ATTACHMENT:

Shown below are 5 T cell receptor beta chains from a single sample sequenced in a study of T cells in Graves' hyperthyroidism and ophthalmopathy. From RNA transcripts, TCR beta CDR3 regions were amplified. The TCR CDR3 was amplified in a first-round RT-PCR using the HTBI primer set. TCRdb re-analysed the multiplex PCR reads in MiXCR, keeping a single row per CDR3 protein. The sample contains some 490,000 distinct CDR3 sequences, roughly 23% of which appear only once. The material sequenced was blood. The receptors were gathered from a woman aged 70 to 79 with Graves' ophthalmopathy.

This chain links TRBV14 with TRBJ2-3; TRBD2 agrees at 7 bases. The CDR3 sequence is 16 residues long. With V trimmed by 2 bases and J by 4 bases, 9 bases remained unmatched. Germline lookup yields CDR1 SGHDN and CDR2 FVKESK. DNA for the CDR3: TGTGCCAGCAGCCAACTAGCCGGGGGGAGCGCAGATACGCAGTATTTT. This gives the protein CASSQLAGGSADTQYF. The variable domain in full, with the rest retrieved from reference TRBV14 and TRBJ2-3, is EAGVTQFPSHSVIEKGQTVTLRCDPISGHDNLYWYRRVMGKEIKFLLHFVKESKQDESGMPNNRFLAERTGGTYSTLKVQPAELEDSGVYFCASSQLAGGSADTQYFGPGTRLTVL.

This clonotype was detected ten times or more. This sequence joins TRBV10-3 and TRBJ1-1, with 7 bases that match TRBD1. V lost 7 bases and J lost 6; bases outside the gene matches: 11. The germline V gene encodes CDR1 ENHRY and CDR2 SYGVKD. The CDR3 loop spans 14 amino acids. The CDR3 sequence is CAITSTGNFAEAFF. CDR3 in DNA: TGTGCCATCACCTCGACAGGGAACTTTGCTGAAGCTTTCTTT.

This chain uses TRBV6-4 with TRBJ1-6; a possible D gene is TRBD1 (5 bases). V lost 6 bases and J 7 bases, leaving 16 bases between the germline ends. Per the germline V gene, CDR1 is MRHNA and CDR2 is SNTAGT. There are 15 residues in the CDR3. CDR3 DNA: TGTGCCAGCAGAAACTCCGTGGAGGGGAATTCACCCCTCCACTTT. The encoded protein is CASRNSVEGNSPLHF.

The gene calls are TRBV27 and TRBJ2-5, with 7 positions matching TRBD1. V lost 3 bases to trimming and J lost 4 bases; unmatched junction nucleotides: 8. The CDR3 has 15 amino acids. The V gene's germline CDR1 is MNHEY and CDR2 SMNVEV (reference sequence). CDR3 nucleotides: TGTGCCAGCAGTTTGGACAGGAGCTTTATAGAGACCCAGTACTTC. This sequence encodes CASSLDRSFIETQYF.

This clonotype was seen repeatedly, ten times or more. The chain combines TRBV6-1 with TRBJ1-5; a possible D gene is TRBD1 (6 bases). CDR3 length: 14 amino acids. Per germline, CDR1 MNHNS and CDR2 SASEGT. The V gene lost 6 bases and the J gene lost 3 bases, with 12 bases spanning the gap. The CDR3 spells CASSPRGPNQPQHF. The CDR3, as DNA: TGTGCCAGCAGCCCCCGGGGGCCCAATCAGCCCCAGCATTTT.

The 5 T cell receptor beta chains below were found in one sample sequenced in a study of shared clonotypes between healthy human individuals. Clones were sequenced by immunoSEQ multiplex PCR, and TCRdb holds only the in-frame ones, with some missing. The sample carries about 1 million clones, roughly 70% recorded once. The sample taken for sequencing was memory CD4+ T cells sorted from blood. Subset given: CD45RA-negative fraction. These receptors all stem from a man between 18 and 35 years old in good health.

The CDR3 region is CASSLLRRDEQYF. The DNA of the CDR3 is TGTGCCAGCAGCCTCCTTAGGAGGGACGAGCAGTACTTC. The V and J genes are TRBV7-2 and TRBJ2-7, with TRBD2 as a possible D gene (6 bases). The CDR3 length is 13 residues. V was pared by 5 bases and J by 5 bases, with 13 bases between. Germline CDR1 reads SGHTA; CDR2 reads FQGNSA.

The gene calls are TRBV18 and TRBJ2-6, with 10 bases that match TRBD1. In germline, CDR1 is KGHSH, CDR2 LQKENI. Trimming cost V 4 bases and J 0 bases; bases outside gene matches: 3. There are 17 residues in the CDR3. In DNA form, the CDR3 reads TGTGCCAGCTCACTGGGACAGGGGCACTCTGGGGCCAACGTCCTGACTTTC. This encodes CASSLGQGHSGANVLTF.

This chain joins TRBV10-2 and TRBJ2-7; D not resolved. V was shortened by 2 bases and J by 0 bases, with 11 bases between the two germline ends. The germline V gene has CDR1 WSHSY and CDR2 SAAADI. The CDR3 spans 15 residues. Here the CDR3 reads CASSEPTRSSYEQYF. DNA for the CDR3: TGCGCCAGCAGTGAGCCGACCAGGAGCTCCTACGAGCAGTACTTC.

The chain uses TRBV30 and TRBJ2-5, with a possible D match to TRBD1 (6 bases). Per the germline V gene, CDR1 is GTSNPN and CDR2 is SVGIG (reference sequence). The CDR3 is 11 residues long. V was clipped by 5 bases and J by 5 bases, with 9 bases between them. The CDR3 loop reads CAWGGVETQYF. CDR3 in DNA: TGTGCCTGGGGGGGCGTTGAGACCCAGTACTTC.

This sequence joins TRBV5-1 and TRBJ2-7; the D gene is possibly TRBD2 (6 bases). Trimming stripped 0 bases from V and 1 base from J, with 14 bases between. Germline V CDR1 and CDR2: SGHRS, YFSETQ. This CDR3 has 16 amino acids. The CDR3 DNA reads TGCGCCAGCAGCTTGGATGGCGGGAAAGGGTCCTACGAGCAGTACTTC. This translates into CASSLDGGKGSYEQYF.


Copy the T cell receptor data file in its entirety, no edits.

Shown below are 5 T cell receptor beta chains from a single sample sequenced in a study of T cells in Graves' hyperthyroidism and ophthalmopathy. From RNA transcripts, TCR beta CDR3 regions were amplified. The TCR CDR3 was amplified in a first-round RT-PCR using the HTBI primer set. TCRdb re-analysed the multiplex PCR reads in MiXCR, keeping a single row per CDR3 protein. The sample contains some 490,000 distinct CDR3 sequences, roughly 23% of which appear only once. The material sequenced was blood. The receptors were gathered from a woman aged 70 to 79 with Graves' ophthalmopathy.

This chain links TRBV14 with TRBJ2-3; TRBD2 agrees at 7 bases. The CDR3 sequence is 16 residues long. With V trimmed by 2 bases and J by 4 bases, 9 bases remained unmatched. Germline lookup yields CDR1 SGHDN and CDR2 FVKESK. DNA for the CDR3: TGTGCCAGCAGCCAACTAGCCGGGGGGAGCGCAGATACGCAGTATTTT. This gives the protein CASSQLAGGSADTQYF. The variable domain in full, with the rest retrieved from reference TRBV14 and TRBJ2-3, is EAGVTQFPSHSVIEKGQTVTLRCDPISGHDNLYWYRRVMGKEIKFLLHFVKESKQDESGMPNNRFLAERTGGTYSTLKVQPAELEDSGVYFCASSQLAGGSADTQYFGPGTRLTVL.

This clonotype was detected ten times or more. This sequence joins TRBV10-3 and TRBJ1-1, with 7 bases that match TRBD1. V lost 7 bases and J lost 6; bases outside the gene matches: 11. The germline V gene encodes CDR1 ENHRY and CDR2 SYGVKD. The CDR3 loop spans 14 amino acids. The CDR3 sequence is CAITSTGNFAEAFF. CDR3 in DNA: TGTGCCATCACCTCGACAGGGAACTTTGCTGAAGCTTTCTTT.

This chain uses TRBV6-4 with TRBJ1-6; a possible D gene is TRBD1 (5 bases). V lost 6 bases and J 7 bases, leaving 16 bases between the germline ends. Per the germline V gene, CDR1 is MRHNA and CDR2 is SNTAGT. There are 15 residues in the CDR3. CDR3 DNA: TGTGCCAGCAGAAACTCCGTGGAGGGGAATTCACCCCTCCACTTT. The encoded protein is CASRNSVEGNSPLHF.

The gene calls are TRBV27 and TRBJ2-5, with 7 positions matching TRBD1. V lost 3 bases to trimming and J lost 4 bases; unmatched junction nucleotides: 8. The CDR3 has 15 amino acids. The V gene's germline CDR1 is MNHEY and CDR2 SMNVEV (reference sequence). CDR3 nucleotides: TGTGCCAGCAGTTTGGACAGGAGCTTTATAGAGACCCAGTACTTC. This sequence encodes CASSLDRSFIETQYF.

This clonotype was seen repeatedly, ten times or more. The chain combines TRBV6-1 with TRBJ1-5; a possible D gene is TRBD1 (6 bases). CDR3 length: 14 amino acids. Per germline, CDR1 MNHNS and CDR2 SASEGT. The V gene lost 6 bases and the J gene lost 3 bases, with 12 bases spanning the gap. The CDR3 spells CASSPRGPNQPQHF. The CDR3, as DNA: TGTGCCAGCAGCCCCCGGGGGCCCAATCAGCCCCAGCATTTT.

The 5 T cell receptor beta chains below were found in one sample sequenced in a study of shared clonotypes between healthy human individuals. Clones were sequenced by immunoSEQ multiplex PCR, and TCRdb holds only the in-frame ones, with some missing. The sample carries about 1 million clones, roughly 70% recorded once. The sample taken for sequencing was memory CD4+ T cells sorted from blood. Subset given: CD45RA-negative fraction. These receptors all stem from a man between 18 and 35 years old in good health.

The CDR3 region is CASSLLRRDEQYF. The DNA of the CDR3 is TGTGCCAGCAGCCTCCTTAGGAGGGACGAGCAGTACTTC. The V and J genes are TRBV7-2 and TRBJ2-7, with TRBD2 as a possible D gene (6 bases). The CDR3 length is 13 residues. V was pared by 5 bases and J by 5 bases, with 13 bases between. Germline CDR1 reads SGHTA; CDR2 reads FQGNSA.

The gene calls are TRBV18 and TRBJ2-6, with 10 bases that match TRBD1. In germline, CDR1 is KGHSH, CDR2 LQKENI. Trimming cost V 4 bases and J 0 bases; bases outside gene matches: 3. There are 17 residues in the CDR3. In DNA form, the CDR3 reads TGTGCCAGCTCACTGGGACAGGGGCACTCTGGGGCCAACGTCCTGACTTTC. This encodes CASSLGQGHSGANVLTF.

This chain joins TRBV10-2 and TRBJ2-7; D not resolved. V was shortened by 2 bases and J by 0 bases, with 11 bases between the two germline ends. The germline V gene has CDR1 WSHSY and CDR2 SAAADI. The CDR3 spans 15 residues. Here the CDR3 reads CASSEPTRSSYEQYF. DNA for the CDR3: TGCGCCAGCAGTGAGCCGACCAGGAGCTCCTACGAGCAGTACTTC.

The chain uses TRBV30 and TRBJ2-5, with a possible D match to TRBD1 (6 bases). Per the germline V gene, CDR1 is GTSNPN and CDR2 is SVGIG (reference sequence). The CDR3 is 11 residues long. V was clipped by 5 bases and J by 5 bases, with 9 bases between them. The CDR3 loop reads CAWGGVETQYF. CDR3 in DNA: TGTGCCTGGGGGGGCGTTGAGACCCAGTACTTC.

This sequence joins TRBV5-1 and TRBJ2-7; the D gene is possibly TRBD2 (6 bases). Trimming stripped 0 bases from V and 1 base from J, with 14 bases between. Germline V CDR1 and CDR2: SGHRS, YFSETQ. This CDR3 has 16 amino acids. The CDR3 DNA reads TGCGCCAGCAGCTTGGATGGCGGGAAAGGGTCCTACGAGCAGTACTTC. This translates into CASSLDGGKGSYEQYF.